2. Has this outfitter used Outfitter Assistants? If so, how many?  Use of OA's could be be an indication of ongoing poor planning, poor business plan, and a spur of the moment approach to the business, taking shortcuts  and as a result, affecting the potential quality of your trip. Outfitters using Outfitter’s Assistants are supposed to disclose to the client if the person guiding him/her is an Outfitter’s Assistant and if they have first aid training as soon as possible. You should have the option to decline the trip or the specific guide’s services if you feel that he/she does not meet muster or if it appears that the trip is being cobbled together at the last minute.

3. The potential for abuse and disappointment in a trip can be very high. Be sure that all of your expectations as well as the outfitter’s abilities to meet them are clearly and fully articulated and in writing. Make sure you are getting what you need, what was promised and what you pay for. Websites often tout the experience and qualifications of guides.  They don't talk about OA's.  Shop around and see what’s out there and how various outfitters portray themselves. Ask for references.  If it is important to you, specify from the start that you demand only a licensed guide with first aid training, no OA's.

4. No outfitter can guarantee success of taking game or fish on a trip. They can give stats on how many of their hunters took game or what generally to expect in a fishing trip. Success, however, is dependant on so many variables (many of which are outside the control of an outfitter) that short of tying an elk to a tree or fishing in a stock pond, no one can guarantee results. If the outfitter makes guarantees in taking game or fish in their advertising or in speaking to you, go elsewhere.  Seek truly ethical fair chase pursuits.

5. Montana has lots of high quality outfitters. Make sure you get what you are looking for in terms of services to have the type of trip you want. In the course of hiring an outfitter, keep a written record of your calls, what was discussed, any costs and conditions mentioned and keep correspondence. Most outfitters require a non-refundable deposit for trips.  Check to see if there are exceptions and be sure to document any funds sent as a deposit. Legal and ethical outfitters are not afraid to put down in writing (a contract) what their terms and services are. Be wary of verbal agreements.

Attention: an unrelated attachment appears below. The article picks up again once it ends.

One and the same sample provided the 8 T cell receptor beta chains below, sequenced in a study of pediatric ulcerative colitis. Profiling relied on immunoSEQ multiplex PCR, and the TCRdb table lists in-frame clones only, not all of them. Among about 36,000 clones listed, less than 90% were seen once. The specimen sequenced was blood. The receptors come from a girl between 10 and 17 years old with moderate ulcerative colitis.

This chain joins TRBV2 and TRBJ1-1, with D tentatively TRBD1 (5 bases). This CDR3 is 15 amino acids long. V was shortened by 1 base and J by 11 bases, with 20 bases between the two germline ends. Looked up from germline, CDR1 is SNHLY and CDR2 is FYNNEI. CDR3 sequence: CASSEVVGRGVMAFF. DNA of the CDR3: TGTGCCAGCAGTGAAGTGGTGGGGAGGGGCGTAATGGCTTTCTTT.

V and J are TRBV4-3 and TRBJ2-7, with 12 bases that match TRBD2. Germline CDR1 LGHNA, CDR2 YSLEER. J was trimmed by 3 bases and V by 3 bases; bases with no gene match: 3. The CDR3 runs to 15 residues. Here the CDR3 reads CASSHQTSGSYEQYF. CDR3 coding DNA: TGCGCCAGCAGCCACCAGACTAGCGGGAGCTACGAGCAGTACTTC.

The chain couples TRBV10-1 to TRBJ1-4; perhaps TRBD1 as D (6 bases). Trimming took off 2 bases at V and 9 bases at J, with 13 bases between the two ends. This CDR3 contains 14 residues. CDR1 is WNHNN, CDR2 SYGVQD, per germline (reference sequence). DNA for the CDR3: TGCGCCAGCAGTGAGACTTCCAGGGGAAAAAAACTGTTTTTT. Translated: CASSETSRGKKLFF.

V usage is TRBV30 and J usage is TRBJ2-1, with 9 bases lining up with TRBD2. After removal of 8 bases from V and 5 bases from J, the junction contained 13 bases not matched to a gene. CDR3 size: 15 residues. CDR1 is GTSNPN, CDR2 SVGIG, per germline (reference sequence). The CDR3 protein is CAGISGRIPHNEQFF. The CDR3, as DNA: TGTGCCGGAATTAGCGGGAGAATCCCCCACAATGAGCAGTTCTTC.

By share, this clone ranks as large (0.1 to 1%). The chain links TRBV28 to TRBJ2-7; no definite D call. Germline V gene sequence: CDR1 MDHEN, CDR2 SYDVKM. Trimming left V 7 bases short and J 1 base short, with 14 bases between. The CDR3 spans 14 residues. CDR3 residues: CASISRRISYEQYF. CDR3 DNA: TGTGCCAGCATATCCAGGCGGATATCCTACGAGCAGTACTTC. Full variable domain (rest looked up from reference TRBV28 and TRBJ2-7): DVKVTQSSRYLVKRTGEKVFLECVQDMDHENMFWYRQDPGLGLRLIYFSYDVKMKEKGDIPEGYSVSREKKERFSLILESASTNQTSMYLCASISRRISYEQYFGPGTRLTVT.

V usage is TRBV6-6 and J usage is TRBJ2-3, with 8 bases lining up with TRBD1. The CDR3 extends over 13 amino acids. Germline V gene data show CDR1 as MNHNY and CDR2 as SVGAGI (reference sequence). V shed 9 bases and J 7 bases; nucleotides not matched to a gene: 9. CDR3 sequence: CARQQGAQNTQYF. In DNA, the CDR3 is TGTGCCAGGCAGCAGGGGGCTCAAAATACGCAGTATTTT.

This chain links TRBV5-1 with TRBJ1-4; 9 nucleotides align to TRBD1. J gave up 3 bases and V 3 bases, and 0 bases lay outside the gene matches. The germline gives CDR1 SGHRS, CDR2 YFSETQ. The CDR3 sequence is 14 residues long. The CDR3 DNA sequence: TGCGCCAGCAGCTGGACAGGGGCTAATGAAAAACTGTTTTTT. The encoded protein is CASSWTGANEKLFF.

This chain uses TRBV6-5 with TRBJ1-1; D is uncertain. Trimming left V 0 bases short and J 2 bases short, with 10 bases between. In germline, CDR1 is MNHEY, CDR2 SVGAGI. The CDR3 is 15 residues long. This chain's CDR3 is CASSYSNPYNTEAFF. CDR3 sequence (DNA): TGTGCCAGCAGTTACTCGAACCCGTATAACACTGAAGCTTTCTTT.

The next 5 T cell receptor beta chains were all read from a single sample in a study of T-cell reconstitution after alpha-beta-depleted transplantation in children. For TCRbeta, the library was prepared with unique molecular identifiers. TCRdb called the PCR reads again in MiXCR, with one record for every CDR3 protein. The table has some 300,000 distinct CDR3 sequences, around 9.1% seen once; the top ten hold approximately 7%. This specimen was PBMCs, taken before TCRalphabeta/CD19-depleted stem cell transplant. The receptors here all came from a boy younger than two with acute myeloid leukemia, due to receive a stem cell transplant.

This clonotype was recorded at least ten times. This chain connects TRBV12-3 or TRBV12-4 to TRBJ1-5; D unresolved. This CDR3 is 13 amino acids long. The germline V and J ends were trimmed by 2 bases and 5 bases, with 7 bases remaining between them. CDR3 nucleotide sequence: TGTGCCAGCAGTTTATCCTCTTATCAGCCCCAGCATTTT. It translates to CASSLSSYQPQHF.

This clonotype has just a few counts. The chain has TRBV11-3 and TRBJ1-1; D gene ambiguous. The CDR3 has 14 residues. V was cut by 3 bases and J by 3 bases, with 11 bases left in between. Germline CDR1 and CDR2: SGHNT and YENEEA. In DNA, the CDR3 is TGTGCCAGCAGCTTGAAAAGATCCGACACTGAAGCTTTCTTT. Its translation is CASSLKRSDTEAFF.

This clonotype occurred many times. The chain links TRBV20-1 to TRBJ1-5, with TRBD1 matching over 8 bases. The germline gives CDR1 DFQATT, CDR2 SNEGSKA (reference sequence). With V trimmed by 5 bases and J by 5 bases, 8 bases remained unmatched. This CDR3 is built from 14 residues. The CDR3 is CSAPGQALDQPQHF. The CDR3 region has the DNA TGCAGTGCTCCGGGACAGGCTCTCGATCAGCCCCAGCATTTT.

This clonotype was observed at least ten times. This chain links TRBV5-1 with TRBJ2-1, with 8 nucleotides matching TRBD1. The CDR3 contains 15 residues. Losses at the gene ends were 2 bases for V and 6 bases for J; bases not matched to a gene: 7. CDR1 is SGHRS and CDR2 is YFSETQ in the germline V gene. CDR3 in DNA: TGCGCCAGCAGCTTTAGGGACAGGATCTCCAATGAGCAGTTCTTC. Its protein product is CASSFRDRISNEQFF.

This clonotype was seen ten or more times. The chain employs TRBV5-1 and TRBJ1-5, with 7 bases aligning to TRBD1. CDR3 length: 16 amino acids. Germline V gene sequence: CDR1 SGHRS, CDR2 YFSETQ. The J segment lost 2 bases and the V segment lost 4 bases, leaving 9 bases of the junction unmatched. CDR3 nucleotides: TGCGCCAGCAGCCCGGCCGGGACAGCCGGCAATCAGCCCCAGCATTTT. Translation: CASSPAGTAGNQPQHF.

6. Problems with an outfitter or guide in terms of service quality, ethical behavior or noncompliance with terms of a trip should be reported to the Montana Board of Outfitters at:   You may file a written complaint with the Board on which the Board has the obligation to investigate and possibly, prosecute. Legal issues involving the unlawful taking of fish or wildlife during a trip should be reported to Montana Fish, Wildlife & Parks law enforcement personnel, Montana Game Wardens. During hunting season and in the field, reports can be made to the poaching hotline, TIPMONT (1-800-TIPMONT) or electronically at   During business hours, questions regarding legal issues can be addressed to the Law Enforcement Division, Montana Fish, Wildlife & Parks, (406) 444-2452. If you see something, say something!  It is every sportsmen/women's duty to report violations.

Only through efforts expended prior to a trip can you be assured of getting all you pay for, not to mention a quality experience. It is also a way to support and encourage those who are doing it right and eliminating those who are not from the ranks of those doing business in Montana.

MSA Leadership